klitscho. Bikes. July 29th , 2017.
Comparing the pre- and post-run scans, they found evidence of more opiate binding of the happy hormone in the frontal and limbic regions of the brain — areas known to be involved in emotional processing and dealing with stress. “There`s a direct link between feelings of wellbeing and exercise, and for the ﬁrst time this study proves the physiological mechanism behind that,” explains study co-ordinator Professor Henning Boecker.
Boost your bowels. According to experts from Bristol University, the beneﬁts of cycling extend deep into your core. “Physical activity helps decrease the time it takes food to move through the large intestine, limiting the amount of water absorbed back into your body and leaving you with softer stools, which are easier to pass,” explains Harley Street gastroenterologist Dr Ana Raimundo. In addition, aerobic exercise accelerates your breathing and heart rate, which helps to stimulate the contraction of intestinal muscles. “As well as preventing you from feeling bloated, this helps protect you against bowel cancer,” Dr Raimundo says.
Bike riding means guilt-free snacks. Upping your salt intake is seldom your doctor`s advice, but in the few days leading up to a big ride or sportive, that`s exactly what you should do. This gives you the perfect excuse to munch on crisps and other salty foods you might normally avoid. The sodium in them helps protect your body against hyponatraemia, a condition caused by drinking too much water without enough sodium that can lead to disorientation, illness and worse.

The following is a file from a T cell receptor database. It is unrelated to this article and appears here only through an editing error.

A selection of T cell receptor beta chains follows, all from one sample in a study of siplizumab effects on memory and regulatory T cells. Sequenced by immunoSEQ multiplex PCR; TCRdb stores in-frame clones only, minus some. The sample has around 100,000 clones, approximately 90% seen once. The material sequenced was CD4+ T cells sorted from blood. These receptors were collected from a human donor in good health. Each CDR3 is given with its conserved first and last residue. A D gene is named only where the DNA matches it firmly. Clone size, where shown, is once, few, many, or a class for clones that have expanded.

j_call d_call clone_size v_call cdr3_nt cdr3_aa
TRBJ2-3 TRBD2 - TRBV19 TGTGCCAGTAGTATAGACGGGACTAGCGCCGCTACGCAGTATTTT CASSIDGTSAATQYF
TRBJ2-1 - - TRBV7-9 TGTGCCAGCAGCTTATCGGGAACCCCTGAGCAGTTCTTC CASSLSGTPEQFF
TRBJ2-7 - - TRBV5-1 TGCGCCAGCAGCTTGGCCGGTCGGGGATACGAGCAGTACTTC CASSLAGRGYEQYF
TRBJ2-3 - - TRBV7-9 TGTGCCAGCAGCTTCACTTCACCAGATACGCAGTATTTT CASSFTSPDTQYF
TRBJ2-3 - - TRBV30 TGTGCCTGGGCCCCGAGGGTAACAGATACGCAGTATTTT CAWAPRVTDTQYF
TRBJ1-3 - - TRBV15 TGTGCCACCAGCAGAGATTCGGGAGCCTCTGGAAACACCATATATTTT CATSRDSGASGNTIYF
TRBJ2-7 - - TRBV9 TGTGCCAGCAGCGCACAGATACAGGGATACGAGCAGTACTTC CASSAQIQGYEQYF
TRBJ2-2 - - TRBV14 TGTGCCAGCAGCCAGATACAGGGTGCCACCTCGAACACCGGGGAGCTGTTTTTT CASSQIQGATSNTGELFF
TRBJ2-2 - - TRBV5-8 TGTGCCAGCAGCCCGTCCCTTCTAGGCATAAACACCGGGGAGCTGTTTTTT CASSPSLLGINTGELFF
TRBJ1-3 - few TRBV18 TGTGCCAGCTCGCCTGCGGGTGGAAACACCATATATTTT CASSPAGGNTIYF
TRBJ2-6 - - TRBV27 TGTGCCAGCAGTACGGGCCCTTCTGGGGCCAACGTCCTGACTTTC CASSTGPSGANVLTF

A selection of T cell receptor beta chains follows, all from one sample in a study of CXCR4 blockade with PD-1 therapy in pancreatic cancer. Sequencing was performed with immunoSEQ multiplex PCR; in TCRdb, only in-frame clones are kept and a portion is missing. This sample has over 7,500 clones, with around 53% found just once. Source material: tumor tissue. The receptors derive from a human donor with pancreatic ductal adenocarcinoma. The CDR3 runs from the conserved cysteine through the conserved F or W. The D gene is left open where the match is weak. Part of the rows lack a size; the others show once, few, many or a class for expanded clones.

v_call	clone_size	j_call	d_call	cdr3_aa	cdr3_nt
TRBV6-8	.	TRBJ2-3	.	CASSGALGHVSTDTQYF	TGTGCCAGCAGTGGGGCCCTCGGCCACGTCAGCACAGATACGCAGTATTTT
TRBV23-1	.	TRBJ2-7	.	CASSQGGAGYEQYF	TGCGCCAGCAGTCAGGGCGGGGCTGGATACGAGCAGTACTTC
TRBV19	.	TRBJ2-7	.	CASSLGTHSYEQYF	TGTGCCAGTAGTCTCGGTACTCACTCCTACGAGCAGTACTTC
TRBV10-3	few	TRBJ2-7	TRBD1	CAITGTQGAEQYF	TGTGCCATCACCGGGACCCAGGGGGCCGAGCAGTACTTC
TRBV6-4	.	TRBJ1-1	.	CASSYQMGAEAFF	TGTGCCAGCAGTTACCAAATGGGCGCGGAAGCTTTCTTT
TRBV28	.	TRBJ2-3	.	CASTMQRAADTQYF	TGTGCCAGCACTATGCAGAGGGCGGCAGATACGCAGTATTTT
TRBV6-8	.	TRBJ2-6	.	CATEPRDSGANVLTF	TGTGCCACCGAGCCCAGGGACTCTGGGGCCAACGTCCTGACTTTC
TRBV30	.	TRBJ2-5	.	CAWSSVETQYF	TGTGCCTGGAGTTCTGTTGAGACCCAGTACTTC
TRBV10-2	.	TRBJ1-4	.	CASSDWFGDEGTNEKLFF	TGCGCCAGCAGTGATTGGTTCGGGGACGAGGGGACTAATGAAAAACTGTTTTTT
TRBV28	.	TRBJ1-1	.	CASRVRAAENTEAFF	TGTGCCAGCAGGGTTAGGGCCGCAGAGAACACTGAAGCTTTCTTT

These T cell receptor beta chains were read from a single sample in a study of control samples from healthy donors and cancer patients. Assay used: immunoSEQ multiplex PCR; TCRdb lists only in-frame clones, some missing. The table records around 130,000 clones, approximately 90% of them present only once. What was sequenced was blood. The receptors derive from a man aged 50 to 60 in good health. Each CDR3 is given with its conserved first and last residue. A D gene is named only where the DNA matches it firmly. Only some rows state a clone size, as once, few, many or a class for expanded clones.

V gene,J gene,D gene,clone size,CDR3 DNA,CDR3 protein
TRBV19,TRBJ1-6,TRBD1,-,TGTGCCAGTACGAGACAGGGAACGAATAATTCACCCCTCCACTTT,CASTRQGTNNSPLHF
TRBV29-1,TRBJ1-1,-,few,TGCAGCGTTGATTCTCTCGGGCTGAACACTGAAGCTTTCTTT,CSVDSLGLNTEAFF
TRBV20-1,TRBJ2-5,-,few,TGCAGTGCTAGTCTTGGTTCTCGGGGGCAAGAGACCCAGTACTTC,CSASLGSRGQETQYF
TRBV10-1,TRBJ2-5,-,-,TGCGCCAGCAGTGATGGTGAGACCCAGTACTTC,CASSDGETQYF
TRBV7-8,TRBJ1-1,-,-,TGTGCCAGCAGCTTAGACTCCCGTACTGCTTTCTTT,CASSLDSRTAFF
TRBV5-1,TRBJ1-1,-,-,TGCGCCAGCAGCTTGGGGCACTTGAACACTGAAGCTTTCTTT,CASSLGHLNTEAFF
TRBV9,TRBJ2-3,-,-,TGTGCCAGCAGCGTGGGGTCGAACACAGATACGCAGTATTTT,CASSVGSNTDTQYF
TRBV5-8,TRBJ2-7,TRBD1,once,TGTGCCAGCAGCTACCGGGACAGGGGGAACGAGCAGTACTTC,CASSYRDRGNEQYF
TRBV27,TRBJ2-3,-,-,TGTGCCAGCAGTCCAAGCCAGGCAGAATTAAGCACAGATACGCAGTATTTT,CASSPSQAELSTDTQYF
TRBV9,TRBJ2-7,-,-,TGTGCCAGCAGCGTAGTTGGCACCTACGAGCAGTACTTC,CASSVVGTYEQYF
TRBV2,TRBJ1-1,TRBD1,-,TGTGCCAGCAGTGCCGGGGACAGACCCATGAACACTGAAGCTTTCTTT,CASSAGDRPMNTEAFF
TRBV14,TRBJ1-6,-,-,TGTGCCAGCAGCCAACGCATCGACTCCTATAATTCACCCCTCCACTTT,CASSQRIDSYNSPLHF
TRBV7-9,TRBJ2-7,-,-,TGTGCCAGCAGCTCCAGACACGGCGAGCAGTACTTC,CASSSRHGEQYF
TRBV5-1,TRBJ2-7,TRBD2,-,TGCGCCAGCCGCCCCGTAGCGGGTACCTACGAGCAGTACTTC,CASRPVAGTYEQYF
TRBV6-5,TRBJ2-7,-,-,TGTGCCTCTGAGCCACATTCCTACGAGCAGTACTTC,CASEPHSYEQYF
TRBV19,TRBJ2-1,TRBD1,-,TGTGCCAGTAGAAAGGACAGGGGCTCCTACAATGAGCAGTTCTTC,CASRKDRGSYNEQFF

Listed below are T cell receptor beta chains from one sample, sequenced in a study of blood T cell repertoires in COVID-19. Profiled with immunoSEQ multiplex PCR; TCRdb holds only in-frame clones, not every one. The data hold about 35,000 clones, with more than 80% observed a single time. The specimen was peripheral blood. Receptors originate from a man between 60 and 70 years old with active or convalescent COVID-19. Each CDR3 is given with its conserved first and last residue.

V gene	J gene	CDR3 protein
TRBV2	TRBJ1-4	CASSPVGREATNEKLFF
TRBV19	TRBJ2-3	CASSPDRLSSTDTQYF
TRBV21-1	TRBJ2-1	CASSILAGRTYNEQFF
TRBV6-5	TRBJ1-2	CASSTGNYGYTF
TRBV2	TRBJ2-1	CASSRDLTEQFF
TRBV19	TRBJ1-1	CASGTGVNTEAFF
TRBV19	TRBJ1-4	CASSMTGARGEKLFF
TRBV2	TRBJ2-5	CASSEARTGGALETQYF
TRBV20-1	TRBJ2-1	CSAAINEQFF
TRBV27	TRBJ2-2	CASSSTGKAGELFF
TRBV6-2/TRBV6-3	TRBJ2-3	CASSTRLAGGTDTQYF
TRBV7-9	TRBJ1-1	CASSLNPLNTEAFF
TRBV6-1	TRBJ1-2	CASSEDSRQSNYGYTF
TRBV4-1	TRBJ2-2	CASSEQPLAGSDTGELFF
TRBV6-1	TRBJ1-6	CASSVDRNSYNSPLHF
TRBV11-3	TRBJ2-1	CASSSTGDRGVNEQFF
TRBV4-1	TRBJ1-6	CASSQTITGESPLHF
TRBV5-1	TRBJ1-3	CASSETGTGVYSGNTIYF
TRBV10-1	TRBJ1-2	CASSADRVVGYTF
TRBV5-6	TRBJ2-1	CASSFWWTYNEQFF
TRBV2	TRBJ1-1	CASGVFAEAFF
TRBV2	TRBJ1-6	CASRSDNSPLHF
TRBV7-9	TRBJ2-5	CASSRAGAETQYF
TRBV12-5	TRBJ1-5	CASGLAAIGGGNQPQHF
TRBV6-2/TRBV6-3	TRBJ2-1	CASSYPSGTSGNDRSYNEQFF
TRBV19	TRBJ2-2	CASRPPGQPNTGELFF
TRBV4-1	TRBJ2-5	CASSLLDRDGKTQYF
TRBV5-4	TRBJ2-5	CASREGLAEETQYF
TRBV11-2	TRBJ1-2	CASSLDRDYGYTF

Feeling tired? Go for a ride. Sounds counter-intuitive but if you feel too tired for a ride, the best thing you can do is go for ride. Physical activity for even a few minutes is a surprisingly effective wake-up call. A review of 12 studies on the link between exercise and fatigue carried out between 1945 and 2005 found that exercise directly lowers fatigue levels.
Get (a legal) high. Once a thing of myth, the infamous ‘runner`s high` has been proven beyond doubt by German scientists. Yet despite the name, this high is applicable to all endurance athletes. University of Bonn neurologists visualised endorphins in the brains of 10 volunteers before and after a two-hour cardio session using a technique called positive emission tomography (PET).
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